I’ve been using the MacBook Pro M2 for two weeks — and I don’t know why it exists

MacBook Pro 13-inch (M2, 2022) sitting on a desk
(Image credit: Tom's Guide)

I’ve had the MacBook Pro 2022 in my possession for almost two weeks. In my MacBook Pro 13-inch (M2, 2022) review, I was mostly positive about the device due to it being the longest-lasting laptop ever and offering stellar performance. Though I wasn’t enamored with its dated design and 720p webcam, it was hard to knock the laptop for what it provided. On its own, it’s a solid device that had little trouble sliding into our best laptops and best MacBooks lists.

But that was two weeks ago, and my sentiments have somewhat changed. Or rather, they’ve reverted to how I felt about the MacBook Pro 2022 prior to my review.

I didn’t understand the need for this laptop when it was originally unveiled during Apple’s WWDC 2022 event. Apple M2 chip or not, I couldn’t see why anyone would want it over the redesigned MacBook Air 2022. I found 3 reasons you should buy MacBook Pro 2022 over the new MacBook Air, prior to my review, but those reasons (active cooling, 10-core GPU as standard, longer battery life) never felt as convincing as the 5 reasons you should buy MacBook Air 2022 instead of the new MacBook Pro.

Now that I’ve had time with the MacBook Pro 2022, it has become difficult for me to recommend it to the majority of potential buyers.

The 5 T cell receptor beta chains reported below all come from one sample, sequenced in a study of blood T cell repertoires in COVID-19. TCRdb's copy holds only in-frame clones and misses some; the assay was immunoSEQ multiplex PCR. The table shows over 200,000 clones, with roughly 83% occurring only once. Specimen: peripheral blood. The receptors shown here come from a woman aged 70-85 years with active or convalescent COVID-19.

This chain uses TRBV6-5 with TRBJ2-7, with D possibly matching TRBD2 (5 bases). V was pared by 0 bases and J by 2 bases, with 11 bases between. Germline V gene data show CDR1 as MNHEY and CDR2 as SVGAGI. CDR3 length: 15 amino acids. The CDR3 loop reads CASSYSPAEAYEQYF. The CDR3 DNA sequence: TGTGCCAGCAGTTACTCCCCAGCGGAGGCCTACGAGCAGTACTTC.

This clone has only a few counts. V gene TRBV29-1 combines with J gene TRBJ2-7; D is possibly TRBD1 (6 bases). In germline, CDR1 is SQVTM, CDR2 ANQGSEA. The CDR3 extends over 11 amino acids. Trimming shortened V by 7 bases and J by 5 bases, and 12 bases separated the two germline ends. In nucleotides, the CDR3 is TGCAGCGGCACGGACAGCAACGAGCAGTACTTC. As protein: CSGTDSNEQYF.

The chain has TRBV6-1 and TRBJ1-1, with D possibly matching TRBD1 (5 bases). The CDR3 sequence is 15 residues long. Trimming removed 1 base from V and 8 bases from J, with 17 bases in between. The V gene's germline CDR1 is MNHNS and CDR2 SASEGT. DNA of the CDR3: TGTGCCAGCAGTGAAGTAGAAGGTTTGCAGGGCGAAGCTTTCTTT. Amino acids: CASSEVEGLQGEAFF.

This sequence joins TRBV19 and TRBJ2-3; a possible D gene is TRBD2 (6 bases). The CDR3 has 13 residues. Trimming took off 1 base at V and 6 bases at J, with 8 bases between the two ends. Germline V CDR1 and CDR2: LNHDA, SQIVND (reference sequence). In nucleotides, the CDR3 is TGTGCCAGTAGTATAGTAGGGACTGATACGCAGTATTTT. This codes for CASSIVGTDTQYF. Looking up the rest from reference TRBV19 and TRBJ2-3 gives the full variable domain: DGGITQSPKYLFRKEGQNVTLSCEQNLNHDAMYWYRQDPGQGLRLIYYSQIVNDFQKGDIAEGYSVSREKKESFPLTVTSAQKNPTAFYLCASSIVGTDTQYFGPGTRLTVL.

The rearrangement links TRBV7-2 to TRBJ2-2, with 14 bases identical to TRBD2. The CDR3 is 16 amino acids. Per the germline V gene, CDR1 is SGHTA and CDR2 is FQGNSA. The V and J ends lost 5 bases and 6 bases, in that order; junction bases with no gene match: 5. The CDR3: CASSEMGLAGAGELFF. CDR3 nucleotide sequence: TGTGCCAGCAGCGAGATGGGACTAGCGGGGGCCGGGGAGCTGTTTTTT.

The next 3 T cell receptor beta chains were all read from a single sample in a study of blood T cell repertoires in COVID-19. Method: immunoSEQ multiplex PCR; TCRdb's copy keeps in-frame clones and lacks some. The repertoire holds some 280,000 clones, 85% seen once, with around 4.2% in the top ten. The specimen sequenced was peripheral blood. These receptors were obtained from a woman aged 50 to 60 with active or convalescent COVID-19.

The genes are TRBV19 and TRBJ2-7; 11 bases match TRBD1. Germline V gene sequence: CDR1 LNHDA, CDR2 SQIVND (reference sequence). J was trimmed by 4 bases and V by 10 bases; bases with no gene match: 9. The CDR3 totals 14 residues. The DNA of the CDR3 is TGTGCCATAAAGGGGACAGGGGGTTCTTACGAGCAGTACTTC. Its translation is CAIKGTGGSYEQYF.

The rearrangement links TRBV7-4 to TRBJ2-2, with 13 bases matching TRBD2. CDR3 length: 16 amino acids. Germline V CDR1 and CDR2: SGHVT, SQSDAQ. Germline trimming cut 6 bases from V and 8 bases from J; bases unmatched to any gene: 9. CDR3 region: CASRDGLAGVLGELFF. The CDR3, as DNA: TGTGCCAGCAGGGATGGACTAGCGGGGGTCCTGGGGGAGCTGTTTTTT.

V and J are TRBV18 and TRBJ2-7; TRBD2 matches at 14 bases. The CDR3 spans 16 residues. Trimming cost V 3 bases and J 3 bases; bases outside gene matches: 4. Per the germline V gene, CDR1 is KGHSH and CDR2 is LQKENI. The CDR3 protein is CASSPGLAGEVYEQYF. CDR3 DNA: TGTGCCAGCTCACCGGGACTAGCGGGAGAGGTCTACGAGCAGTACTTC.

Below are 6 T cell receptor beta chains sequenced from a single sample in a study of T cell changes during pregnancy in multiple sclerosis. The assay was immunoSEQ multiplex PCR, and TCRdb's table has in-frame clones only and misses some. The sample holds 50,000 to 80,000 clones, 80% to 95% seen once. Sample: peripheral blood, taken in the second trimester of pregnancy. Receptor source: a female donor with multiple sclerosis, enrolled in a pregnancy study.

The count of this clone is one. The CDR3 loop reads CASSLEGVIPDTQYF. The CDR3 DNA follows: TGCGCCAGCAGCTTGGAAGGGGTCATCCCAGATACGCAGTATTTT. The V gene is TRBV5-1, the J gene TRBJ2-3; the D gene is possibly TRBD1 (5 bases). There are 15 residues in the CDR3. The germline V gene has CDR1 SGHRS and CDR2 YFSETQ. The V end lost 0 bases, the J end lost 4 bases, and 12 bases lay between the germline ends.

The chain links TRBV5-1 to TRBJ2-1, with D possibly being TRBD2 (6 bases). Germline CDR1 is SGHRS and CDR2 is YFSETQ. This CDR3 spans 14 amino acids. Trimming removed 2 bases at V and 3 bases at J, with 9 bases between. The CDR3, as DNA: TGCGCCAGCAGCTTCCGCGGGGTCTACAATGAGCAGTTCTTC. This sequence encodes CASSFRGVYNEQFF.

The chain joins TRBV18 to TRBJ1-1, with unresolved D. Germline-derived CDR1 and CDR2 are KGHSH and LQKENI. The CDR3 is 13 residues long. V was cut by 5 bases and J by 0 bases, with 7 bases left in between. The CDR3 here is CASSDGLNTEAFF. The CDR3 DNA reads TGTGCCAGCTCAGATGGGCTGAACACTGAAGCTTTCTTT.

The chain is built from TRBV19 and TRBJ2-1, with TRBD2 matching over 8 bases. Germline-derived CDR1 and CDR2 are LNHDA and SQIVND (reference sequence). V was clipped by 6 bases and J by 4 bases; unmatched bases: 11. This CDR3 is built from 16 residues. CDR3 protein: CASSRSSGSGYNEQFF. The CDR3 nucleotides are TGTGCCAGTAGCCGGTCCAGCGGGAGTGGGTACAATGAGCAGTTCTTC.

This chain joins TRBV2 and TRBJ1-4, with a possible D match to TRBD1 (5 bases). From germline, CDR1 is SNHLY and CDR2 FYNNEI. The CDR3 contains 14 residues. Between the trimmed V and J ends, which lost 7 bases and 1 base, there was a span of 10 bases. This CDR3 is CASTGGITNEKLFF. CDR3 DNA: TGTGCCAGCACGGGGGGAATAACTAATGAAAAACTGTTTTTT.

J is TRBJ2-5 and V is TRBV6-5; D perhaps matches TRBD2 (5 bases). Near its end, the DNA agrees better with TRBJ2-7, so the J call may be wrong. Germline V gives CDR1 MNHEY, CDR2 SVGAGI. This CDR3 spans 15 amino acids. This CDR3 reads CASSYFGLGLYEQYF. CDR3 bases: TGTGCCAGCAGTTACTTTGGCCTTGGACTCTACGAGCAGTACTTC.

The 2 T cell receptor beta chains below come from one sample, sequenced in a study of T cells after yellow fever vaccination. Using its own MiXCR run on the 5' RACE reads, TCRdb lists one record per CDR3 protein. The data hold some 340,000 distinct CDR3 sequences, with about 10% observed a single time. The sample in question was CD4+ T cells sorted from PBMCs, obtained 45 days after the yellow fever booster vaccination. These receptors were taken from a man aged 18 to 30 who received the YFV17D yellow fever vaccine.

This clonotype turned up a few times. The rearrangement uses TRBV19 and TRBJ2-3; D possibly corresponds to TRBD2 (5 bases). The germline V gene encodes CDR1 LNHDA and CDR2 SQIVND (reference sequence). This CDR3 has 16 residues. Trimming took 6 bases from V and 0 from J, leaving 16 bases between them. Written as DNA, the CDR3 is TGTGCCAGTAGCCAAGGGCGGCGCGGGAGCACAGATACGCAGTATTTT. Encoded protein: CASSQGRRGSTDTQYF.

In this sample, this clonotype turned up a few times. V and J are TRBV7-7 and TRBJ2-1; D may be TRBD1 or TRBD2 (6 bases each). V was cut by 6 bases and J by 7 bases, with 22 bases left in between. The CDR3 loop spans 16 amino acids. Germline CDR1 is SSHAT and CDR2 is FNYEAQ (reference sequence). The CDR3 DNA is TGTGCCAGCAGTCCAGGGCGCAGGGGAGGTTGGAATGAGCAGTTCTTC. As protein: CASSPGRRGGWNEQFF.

And this isn’t only because of my personal experience with the notebook. For example, tech-focused YouTuber Marques Brownlee (aka MKBHD) posted a video expressing the same sentiments I've had about the latest Apple laptop. In fact, the video is what inspired me to express my thoughts in writing. Suffice it to say, I don't know why the MacBook Pro 2022 exists.

Not so "Pro" after all

Recently, testing has revealed the base model MacBook Pro 2022 has slower SSD speeds than the MacBook Pro with M1. The laptop also suffers from “severe throttling” when exporting raw 8K videos. I can ignore the latter since that’s basically the equivalent of a stunt and isn’t something people will do during daily use – save for professionals, but I’ll get to that in a minute. However, it’s hard overlooking the fact that the newer laptop’s base model is slower than a computer from 2020.

MacBook Pro 13-inch (M2, 2022) sitting on a desk —MacBook Pro 13-inch (M2, 2022) review

Recent tests have revealed slow SSD speeds for the base-level MacBook Pro 2022. Certainly not a good look for a "Pro" laptop. (Image credit: Tom's Guide)

If you want to avoid being saddled with slow SSD speeds, you’ll need to upgrade the MacBook Pro 2022 to at least 512 GB of storage. One of the notebook’s selling points is that it starts at $1,199. But if you want to upgrade storage, you’ll have to plunk down an extra $200. So much for this laptop being cheaper than the $1,299 MacBook Air.

Who should buy the MacBook Pro 2022?

For regular users like myself, who mostly use laptops and computers for word processing and watching streaming content, the MacBook Pro’s M2 chip is overkill. I could just as easily do the same things on the best budget laptops.

What about professionals who need a powerful machine for video and audio editing? The MacBook Pro 2022 seems tailored to that demographic, based on Apple touting the notebook’s sustained performance. But if you’re a professional audio/video editor who needs a rig that can handle massive workloads, it makes more sense to invest in the base model MacBook Pro 14-inch with its beefier M1 Pro chip and active cooling.